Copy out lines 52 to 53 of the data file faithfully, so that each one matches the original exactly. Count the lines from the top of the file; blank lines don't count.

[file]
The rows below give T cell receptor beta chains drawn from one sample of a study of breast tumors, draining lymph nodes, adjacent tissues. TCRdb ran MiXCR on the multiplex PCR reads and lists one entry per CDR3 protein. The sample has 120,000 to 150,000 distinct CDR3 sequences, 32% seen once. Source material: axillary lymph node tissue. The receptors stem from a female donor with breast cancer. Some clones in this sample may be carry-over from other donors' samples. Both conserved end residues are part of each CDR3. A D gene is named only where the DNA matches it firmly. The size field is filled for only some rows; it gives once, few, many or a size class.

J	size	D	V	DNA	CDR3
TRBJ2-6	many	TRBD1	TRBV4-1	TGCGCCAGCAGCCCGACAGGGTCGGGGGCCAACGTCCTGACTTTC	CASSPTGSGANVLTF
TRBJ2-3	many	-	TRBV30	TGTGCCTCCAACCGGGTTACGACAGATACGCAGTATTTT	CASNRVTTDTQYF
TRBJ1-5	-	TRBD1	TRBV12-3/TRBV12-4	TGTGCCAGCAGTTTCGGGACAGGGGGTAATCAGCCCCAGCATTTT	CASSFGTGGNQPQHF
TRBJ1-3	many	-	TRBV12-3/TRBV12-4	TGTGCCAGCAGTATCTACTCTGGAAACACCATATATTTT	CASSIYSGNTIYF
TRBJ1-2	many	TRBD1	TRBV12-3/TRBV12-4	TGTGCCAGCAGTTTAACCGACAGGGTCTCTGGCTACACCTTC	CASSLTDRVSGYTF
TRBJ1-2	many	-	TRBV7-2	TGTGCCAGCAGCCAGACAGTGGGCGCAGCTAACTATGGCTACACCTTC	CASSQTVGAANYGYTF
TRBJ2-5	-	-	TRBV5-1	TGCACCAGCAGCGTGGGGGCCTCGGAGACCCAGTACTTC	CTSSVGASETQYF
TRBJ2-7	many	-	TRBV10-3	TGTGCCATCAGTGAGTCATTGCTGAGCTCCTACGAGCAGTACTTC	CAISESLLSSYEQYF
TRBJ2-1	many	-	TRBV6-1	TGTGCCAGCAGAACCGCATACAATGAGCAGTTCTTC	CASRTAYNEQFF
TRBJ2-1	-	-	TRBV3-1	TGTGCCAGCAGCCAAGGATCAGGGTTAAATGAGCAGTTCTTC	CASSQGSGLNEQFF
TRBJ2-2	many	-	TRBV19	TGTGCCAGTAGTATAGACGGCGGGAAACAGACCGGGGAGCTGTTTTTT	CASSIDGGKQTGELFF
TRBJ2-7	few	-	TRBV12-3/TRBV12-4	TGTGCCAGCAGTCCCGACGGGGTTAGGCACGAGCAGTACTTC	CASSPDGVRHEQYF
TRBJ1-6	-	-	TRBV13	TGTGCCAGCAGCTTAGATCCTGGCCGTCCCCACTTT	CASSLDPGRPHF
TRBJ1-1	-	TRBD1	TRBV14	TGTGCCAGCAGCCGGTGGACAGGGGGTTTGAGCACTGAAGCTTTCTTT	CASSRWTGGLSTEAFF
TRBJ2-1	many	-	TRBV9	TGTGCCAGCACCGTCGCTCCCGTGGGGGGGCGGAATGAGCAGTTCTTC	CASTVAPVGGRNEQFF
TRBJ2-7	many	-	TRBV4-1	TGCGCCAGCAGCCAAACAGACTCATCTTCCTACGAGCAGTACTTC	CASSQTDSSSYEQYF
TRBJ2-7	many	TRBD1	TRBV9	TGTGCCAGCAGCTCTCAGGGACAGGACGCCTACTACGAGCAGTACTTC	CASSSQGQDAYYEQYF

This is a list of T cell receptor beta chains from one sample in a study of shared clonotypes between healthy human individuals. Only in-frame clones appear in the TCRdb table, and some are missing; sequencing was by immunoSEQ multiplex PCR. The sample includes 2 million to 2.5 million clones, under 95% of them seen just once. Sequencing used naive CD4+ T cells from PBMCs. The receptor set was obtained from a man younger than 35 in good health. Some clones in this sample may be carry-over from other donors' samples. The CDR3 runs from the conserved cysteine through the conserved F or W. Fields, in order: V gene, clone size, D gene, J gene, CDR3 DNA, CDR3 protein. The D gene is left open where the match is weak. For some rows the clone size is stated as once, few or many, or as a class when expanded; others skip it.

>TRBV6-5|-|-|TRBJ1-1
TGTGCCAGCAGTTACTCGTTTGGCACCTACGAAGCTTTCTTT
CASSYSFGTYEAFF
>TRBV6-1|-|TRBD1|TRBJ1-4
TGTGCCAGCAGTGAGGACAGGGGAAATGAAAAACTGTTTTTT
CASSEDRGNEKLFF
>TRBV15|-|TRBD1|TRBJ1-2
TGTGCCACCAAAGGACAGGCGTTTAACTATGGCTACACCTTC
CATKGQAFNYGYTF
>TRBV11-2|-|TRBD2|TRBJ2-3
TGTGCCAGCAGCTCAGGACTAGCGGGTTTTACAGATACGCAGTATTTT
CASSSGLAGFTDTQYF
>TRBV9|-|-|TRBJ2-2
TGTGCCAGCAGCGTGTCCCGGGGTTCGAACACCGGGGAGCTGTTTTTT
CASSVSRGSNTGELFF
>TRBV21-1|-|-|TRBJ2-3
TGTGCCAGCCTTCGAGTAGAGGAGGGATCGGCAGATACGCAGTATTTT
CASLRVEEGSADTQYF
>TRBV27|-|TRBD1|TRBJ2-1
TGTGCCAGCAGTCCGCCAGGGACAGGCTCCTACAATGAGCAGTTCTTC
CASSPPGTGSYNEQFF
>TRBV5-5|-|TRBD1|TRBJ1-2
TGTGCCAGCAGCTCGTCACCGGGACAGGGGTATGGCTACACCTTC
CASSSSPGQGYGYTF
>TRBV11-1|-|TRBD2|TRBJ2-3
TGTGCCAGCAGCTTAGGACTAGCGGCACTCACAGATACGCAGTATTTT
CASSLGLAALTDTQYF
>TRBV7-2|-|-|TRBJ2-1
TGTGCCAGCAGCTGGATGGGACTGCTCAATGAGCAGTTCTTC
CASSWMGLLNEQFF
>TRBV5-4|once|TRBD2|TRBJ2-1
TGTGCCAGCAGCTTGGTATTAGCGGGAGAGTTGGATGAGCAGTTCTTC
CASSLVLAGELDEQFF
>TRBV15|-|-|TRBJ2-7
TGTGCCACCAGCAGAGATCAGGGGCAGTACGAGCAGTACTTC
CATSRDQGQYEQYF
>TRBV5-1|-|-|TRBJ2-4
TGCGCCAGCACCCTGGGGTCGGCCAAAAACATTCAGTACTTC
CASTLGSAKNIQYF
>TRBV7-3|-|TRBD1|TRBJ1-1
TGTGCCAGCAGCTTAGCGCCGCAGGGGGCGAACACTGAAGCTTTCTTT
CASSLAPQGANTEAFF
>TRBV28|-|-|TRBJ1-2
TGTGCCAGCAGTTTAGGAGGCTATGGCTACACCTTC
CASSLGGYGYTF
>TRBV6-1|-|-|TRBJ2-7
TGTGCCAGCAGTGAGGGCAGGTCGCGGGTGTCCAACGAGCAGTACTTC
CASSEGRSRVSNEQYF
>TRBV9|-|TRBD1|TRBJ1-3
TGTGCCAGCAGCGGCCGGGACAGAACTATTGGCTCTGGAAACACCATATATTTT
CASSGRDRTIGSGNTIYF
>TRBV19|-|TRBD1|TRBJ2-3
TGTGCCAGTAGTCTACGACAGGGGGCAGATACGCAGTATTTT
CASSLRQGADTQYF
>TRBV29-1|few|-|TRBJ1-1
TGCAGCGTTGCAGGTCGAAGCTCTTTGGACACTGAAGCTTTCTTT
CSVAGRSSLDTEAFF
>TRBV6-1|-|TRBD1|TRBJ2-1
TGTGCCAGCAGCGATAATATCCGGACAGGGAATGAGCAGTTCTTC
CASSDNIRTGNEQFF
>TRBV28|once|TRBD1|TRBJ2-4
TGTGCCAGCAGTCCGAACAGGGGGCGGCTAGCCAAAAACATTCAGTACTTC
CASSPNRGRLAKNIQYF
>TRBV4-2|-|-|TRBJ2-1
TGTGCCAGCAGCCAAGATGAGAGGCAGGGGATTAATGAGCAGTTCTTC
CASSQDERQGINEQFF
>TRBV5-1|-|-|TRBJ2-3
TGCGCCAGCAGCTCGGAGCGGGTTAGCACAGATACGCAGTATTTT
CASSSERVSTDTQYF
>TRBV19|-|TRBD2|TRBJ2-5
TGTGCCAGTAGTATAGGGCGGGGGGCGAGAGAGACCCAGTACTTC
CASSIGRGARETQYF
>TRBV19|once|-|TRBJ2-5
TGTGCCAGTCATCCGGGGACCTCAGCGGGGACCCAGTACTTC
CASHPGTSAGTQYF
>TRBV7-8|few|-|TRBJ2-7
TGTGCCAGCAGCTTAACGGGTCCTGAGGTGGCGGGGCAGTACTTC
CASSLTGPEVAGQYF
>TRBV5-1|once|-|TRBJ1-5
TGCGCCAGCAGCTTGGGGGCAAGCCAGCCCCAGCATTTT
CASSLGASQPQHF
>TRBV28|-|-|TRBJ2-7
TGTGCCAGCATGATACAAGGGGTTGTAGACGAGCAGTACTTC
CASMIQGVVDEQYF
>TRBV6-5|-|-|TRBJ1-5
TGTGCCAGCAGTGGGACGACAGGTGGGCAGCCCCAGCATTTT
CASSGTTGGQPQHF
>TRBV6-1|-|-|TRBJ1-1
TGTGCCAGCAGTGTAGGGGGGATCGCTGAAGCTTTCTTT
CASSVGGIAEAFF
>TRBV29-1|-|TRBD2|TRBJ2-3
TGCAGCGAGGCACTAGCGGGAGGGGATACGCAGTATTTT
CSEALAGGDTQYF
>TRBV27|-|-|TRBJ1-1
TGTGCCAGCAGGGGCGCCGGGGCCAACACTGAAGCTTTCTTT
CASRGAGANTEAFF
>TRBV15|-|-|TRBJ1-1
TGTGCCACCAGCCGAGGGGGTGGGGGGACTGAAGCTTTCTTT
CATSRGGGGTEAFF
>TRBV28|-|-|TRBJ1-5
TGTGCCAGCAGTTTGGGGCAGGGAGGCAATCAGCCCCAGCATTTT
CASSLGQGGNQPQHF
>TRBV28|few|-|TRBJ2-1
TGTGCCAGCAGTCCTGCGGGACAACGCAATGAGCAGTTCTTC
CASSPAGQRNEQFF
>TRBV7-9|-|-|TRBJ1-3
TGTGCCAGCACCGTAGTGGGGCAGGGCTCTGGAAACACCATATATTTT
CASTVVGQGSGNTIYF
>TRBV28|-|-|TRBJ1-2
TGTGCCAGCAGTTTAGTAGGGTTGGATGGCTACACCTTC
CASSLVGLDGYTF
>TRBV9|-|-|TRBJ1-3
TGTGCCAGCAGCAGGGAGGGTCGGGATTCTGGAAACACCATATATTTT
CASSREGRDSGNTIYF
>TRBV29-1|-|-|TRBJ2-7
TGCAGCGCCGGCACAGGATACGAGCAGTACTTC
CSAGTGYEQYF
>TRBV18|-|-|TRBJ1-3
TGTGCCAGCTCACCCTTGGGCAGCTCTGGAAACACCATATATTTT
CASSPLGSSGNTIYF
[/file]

TGTGCCAGCAGCTTGGTATTAGCGGGAGAGTTGGATGAGCAGTTCTTC
CASSLVLAGELDEQFF